Andrew Neil Q&A on the sale of the Scotsman Publications to the Johnston Group

Andrew Neil, publisher of the Press Holdings Group, explains the decision behind the sale of the Scotsman.

1. Why are you selling?
"We have been offered a very attractive deal, which reflects Scotsman Publications' sustained profitability and the investment and effort we have put in over the last decade to ensure its editorial and financial strength. The purchase price of £160m is almost twice what we paid for the newspapers in 1995 (£85m) and, at 16 times 2005 broad operating profits (Ebitda), is a particularly good price in today's bracing newspaper climate. Add to that the fact that we will keep ownership of the building, which we built on time and on budget for £16m in 1999, which is now valued at over £25m and in which Johnson Press will now become our tenants and we felt we had been made an offer we it was sensible to accept. "
2. But if the papers are in such good shape, why are you selling?
"All companies, but especially private companies, have to take stock every now and then of how their capital is employed - and whether it could be better employed elsewhere. TSPL is in robust financial health, making good profits year after year and a decent rate of return on revenues, with every prospect of doing so in the future; but it is a mature business in a mature industry and prospects for further growth are limited because of TSPL's size vis-à-vis the competition.
Newspapers are under all manner of well-known threats and size is important in meeting them. TSPL is a smallish company and wanted to expand in Scotland to give it the scale better to compete and grow. But the attitude of the Scottish political establishment during the takeover battle for the Glasgow Herald and its sister titles - that under no circumstances would we be allowed to buy it - seriously curtailed our ability to grow to the appropriate size in Scotland that would allow us to deal adequately with threats as various as the internet and the growing and well-financed Scottish editions of the London-based nationals.
Johnston Press is already a major Scottish-based newspaper publisher which can provide the size and economies of scale for TSPL to compete in such circumstances.
As for Press Holdings, of which TSPL is a part, we think we can get higher rates of return by deploying our capital elsewhere."

3. What will the new owners do with the papers?
"That is a matter for them. Suffice for us to point out that we have not sold them to an international conglomeration headquartered in distant parts that knows little or nothing about Scotland or the papers' proud traditions. We have sold them to a reputable and prestigious Scottish-based newspaper group that fully understands the history and reputation of the papers."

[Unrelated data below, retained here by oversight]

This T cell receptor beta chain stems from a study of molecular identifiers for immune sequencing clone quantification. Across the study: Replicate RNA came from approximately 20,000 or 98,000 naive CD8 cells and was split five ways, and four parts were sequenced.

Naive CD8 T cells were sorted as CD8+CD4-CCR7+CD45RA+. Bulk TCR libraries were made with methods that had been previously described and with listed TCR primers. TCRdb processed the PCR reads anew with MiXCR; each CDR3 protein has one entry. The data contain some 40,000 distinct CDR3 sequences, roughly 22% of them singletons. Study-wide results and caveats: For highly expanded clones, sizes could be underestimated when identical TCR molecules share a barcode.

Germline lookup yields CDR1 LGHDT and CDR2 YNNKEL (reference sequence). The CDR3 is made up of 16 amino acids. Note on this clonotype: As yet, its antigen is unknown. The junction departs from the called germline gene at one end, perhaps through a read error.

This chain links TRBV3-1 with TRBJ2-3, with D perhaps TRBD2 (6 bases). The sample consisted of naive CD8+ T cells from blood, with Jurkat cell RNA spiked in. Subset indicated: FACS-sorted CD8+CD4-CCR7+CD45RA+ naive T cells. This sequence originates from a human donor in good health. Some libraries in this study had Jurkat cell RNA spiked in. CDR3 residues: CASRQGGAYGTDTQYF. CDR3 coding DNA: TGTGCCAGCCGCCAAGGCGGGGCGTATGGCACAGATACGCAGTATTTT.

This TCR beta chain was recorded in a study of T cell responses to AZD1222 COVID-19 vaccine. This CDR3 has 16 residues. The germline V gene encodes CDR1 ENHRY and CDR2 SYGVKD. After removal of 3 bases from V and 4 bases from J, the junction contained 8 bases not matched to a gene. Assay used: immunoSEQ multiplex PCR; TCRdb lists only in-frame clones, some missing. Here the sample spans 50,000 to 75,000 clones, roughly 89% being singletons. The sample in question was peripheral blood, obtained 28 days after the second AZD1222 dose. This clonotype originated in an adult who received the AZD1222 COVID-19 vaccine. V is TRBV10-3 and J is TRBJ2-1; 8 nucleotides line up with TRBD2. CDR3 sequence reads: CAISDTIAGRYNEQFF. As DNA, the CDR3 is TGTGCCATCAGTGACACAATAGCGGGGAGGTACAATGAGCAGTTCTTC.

4. Is there no sense in which this is a distress sale.
"Not at all. Indeed we did not seek a sale and were under no pressure whatsoever to sell. Operating profits (Ebitda) this year will be around £10m on a turnover of under £65m, which is a high return on revenues by Fleet Street standards; and, despite tough market conditions, we are projecting even higher profits for next year. We decided to sell because Johnston Press made us a very good offer (see question one).
Over the decade, TSPL has made accumulated operating profits of £80m at a time when many quality newspaper groups in Fleet Street have been losing substantial sums (Times, Independent) or making only derisory profits (Guardian, FT) at best.
Moreover our titles have done well editorially in difficult circumstances.
The Edinburgh Evening News is one of the most successful and profitable newspapers in the country in the difficult evening market.
Scotland on Sunday has seen off the challenge of the Sunday Herald, which was launched on the back of unlimited free TV promotion time. It remains the market leader in Scotland despite this extra competition and the huge sums pumped into their Scottish editions by the London-based Sundays.
The Scotsman remains Scotland's most prestigious newspaper. It has experienced a slow slide in sales, but it is no more than par for the course in the industry - and it has done better than any of its Scottish peers: over the last decade, sales of The Scotsman are down 13% compared with a fall of 19% at the Aberdeen Press & Journal and 24% each at the Glasgow Herald and Dundee Courier. So, in a declining market, The Scotsman has out-performed its peers.
All these factors - editorial and commercial - explain the attractive price Johnston Press has been prepared to pay."
5. Has this sale anything to do with the Telegraph?
"Nothing. TSPL is in a separate financial "pot" (Press Holdings Group, PHG) from the Telegraph."

6. So what will you do with the proceeds of the sale?
"That remains to be determined. But within PHG we are embarking on a major expansion of - both at home and abroad - and this year we will start a three-year programme of commercial and editorial expansion at The Spectator. We are also on the look out for appropriate acquisitions, both online and offline, in the magazine and related sectors."

Guidance Notes from Andrew Neil, Publisher of The Press Holdings Group (PHG), owners of The Scotsman Publications Ltd.

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